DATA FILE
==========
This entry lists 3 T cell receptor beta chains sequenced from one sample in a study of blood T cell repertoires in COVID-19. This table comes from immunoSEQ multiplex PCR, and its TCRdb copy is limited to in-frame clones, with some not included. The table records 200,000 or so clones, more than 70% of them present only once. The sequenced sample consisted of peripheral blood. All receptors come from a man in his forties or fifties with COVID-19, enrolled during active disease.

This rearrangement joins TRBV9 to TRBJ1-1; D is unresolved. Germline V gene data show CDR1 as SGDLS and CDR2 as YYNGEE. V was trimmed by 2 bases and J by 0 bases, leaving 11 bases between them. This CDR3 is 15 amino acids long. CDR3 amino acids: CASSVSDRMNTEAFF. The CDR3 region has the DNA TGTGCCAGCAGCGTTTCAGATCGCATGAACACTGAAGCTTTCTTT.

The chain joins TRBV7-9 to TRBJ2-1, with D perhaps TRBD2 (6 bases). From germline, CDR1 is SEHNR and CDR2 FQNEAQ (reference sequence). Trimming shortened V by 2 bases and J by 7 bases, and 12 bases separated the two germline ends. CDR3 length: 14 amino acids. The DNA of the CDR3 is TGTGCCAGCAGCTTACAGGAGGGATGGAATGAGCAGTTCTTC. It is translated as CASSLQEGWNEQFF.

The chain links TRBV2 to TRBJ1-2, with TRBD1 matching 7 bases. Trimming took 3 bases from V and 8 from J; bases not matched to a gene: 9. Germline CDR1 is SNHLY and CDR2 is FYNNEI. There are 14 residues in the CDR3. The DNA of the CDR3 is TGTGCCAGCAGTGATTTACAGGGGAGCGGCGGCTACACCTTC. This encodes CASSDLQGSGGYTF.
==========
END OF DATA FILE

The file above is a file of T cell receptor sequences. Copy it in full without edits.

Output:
This entry lists 3 T cell receptor beta chains sequenced from one sample in a study of blood T cell repertoires in COVID-19. This table comes from immunoSEQ multiplex PCR, and its TCRdb copy is limited to in-frame clones, with some not included. The table records 200,000 or so clones, more than 70% of them present only once. The sequenced sample consisted of peripheral blood. All receptors come from a man in his forties or fifties with COVID-19, enrolled during active disease.

This rearrangement joins TRBV9 to TRBJ1-1; D is unresolved. Germline V gene data show CDR1 as SGDLS and CDR2 as YYNGEE. V was trimmed by 2 bases and J by 0 bases, leaving 11 bases between them. This CDR3 is 15 amino acids long. CDR3 amino acids: CASSVSDRMNTEAFF. The CDR3 region has the DNA TGTGCCAGCAGCGTTTCAGATCGCATGAACACTGAAGCTTTCTTT.

The chain joins TRBV7-9 to TRBJ2-1, with D perhaps TRBD2 (6 bases). From germline, CDR1 is SEHNR and CDR2 FQNEAQ (reference sequence). Trimming shortened V by 2 bases and J by 7 bases, and 12 bases separated the two germline ends. CDR3 length: 14 amino acids. The DNA of the CDR3 is TGTGCCAGCAGCTTACAGGAGGGATGGAATGAGCAGTTCTTC. It is translated as CASSLQEGWNEQFF.

The chain links TRBV2 to TRBJ1-2, with TRBD1 matching 7 bases. Trimming took 3 bases from V and 8 from J; bases not matched to a gene: 9. Germline CDR1 is SNHLY and CDR2 is FYNNEI. There are 14 residues in the CDR3. The DNA of the CDR3 is TGTGCCAGCAGTGATTTACAGGGGAGCGGCGGCTACACCTTC. This encodes CASSDLQGSGGYTF.